St. Louis

Getting ready to head into Missouri, I was warned on two separate occasions about East St. Louis.

“You know you have to go through East St. Louis to get to St. Louis, right? Man, I wouldn’t want to be you.” – Gage.

“#1 murders, more than LA.” – a gas station attendant who is also from southern California.

Hearing this, I couldn’t help but be nervous. As it turned out, East St. Louis wasn’t bad; what I should have been nervous about occurred right after that – crossing the  Mississippi River.

Crossing at the Martin Luther King bridge was a mistake, though I don’t know if there was a better option. Two lanes, no shoulder, no sidewalk, and drains jutting out from the sides with tire-width vents. Cars were passing literally inches from my bike. I pedaled like crazy, not daring to look back, not daring to stop, not daring to stare at the picturesque view of the St. Louis Gateway Arch appearing ahead. Thank goodness it was rush hour leaving the city instead of entering. I made through with my life, barely, but it was definitely the scariest part of the trip thus far.

The city was a breeze compared to that bridge. I had planned to stay with a host, but when I found out that Edward’s aunt and uncle were willing to have me (though they lived quite a bit further), I decided to stay with them.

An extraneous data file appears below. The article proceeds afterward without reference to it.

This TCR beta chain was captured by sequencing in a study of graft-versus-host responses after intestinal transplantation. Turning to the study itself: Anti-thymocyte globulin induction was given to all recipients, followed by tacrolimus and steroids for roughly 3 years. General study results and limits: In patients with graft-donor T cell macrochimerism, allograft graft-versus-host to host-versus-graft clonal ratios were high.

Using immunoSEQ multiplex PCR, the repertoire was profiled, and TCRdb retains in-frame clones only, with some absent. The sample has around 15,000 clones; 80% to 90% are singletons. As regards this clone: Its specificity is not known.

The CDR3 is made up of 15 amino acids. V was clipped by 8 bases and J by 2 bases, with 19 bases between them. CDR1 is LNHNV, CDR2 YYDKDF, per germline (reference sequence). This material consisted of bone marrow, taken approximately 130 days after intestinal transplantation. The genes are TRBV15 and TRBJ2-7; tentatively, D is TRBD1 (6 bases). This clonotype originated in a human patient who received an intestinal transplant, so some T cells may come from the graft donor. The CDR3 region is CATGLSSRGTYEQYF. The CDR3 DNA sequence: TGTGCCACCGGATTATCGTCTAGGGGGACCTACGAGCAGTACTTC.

Christine, Kevin, their daughters Adele and Lilah, and son, John, were in the process of moving homes, so I ended up getting a whole, albeit empty, house to myself! I had originally planned to stay just two nights to rest, but with bike repairs, laundry, blog-updating, and the absolute gracious nature of their family, I ended up staying three. The first day, Kevin took me out to lunch, to frozen custard, to REI for a camp stove fuel refill, and for a small tour around the area. As we rode, I mentioned the warnings I had heard coming into the city.

“You know, you hear things like St. Louis is the murder capital of the U.S., and you look around and think, ‘Really?’ I mean, just over there, in that park, young men and women organize a giant kickball tournament every weekend. Just like any city, there are certain neighborhoods you’re better off avoiding, but overall, it’s a good city. I think we get this reputation because you hear in the news about kids killing each other over drugs. It’s a shame, really. There’s so much more to this city.

Looking around, I could see what he meant.

The second day was spent painting John’s bedroom wall, assembling his bed, and getting things in order for my departure.

Christine, Kevin, Adele, John, and Lilah, thank you so much for letting me live in your new home (even before you!) and taking such good care of me.


2 responses to this post.

  1. i don’t think MLK would approve of that bridge– not really espousing equality for both motor vehicles and mooses… not sayin’, i’m just sayin’. god bless it, be safe!


  2. […] Rivers crossed into Portland: 1, the Willamette, thankfully less intense than the Mississippi crossing […]


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